Researchers from the Nagoya Institute of Technology (NITech) in Japan have developed a method to examine the connections between two-dimensional layers of atoms and semiconductors, which could prove useful in the future for ensuring the performance of next-gen electronics.
The team applied a layer of graphene to gallium nitride, a commonly used semiconductor. The graphene is made of a single layer of atoms, while the gallium nitride is a three-dimensional structure. Together, graphene and gallium nitride are known as a heterojunction device, with significant sensitivity to the interface properties of metal and semiconductors.
The interface between the graphene and the gallium nitride should be free of impurities, especially ones that gain energy from light. When the researchers shined ultraviolet (UV) light on the heterojunction device, they found photo-excited electrons (excitons) trapped at the interface and interfering with the transfer of information.
The gallium nitride contains surface-level defects and other imperfections that allow such photo-excited electrons to become trapped at the interface. "We found that the interface states of graphene and gallium nitride have a significant influence on the junction behavior and device properties," said Kalita.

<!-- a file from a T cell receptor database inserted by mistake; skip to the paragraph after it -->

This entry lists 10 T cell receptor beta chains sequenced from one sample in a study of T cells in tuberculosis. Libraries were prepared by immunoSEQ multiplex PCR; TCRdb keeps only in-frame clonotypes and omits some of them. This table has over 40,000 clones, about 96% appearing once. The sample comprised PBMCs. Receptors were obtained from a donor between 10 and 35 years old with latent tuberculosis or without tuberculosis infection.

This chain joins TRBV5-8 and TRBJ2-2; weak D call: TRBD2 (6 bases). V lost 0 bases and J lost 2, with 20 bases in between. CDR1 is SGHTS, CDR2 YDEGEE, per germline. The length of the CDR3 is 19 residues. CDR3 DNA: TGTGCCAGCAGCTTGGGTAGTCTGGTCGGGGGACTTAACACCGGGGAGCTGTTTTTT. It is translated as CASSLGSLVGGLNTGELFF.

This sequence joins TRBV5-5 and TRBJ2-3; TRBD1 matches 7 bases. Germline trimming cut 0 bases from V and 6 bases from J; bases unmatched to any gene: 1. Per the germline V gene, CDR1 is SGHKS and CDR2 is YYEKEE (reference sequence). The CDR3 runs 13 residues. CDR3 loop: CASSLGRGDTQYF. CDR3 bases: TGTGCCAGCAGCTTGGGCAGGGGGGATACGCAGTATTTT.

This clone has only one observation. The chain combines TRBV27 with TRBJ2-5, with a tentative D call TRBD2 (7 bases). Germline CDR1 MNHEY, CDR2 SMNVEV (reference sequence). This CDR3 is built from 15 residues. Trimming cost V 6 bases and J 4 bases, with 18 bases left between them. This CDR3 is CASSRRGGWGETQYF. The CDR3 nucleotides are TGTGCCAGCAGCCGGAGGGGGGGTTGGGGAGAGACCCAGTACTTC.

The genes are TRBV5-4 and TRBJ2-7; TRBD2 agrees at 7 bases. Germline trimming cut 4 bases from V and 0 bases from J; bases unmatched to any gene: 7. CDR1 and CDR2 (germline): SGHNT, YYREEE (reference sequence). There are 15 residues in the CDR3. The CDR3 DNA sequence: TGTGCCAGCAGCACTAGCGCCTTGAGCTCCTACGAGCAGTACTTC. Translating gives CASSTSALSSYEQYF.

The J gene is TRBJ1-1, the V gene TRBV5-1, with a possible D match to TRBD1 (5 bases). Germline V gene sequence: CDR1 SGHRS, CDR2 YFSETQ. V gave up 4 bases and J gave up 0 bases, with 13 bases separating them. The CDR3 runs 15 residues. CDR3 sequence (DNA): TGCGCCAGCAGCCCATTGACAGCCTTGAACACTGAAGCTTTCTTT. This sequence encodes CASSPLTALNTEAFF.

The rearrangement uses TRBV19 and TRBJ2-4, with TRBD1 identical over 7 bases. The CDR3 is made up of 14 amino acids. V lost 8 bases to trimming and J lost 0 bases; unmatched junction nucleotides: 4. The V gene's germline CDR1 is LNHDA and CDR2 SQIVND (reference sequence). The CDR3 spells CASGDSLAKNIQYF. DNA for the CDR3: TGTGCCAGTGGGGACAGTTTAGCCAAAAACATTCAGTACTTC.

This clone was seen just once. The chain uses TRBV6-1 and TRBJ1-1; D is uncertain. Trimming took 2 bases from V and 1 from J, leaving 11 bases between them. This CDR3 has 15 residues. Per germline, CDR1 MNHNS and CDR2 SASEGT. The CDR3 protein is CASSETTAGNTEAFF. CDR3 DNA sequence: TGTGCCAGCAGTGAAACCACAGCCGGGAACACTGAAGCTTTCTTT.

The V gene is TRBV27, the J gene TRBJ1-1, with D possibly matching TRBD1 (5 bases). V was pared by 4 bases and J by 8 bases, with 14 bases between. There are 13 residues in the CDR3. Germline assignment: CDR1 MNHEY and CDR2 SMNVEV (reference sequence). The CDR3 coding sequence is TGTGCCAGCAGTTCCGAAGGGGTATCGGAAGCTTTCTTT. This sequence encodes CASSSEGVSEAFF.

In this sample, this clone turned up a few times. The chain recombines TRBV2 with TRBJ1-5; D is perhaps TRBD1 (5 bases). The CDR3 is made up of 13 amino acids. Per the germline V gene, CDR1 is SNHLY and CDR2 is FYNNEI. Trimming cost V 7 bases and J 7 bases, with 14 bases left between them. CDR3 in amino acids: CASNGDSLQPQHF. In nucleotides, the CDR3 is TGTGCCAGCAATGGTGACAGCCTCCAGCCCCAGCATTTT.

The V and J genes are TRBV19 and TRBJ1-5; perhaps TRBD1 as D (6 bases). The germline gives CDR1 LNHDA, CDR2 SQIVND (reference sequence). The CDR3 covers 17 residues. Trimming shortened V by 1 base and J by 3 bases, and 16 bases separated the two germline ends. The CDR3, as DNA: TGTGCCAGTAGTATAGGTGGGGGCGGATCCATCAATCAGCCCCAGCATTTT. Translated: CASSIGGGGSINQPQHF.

One such property is called electrical hysteresis - it is a phenomenon in which electrons get trapped at the interface leading to behavioral shift in the device. The trapping of electrons is extremely sensitive to UV light. It means that once the UV light is shined on the heterojunction, the excited electrons get populated at the interface and remain as trapped, creating large hysteresis window.
However, when the researchers applied a more refined layer of graphene to gallium nitride, they didn't see any hysteresis effect without light illumination, implying a cleaner match at the interface. But it wasn't perfect - UV illumination instigated the photo-excited electrons into a frenzy behavior due to inherent defects in gallium nitride.
"This finding showed that the graphene/GaN heterojunction interface can be evaluated by the ultraviolet illumination process," Kalita said.
"This study will open up new possibilities to characterize other heterojunction interfaces by an ultraviolet light illumination process," Kalita said. "Ultimately, our goal is to understand interface of various two- and three-dimensional heterostructures to develop novel optoelectronic devices with graphene."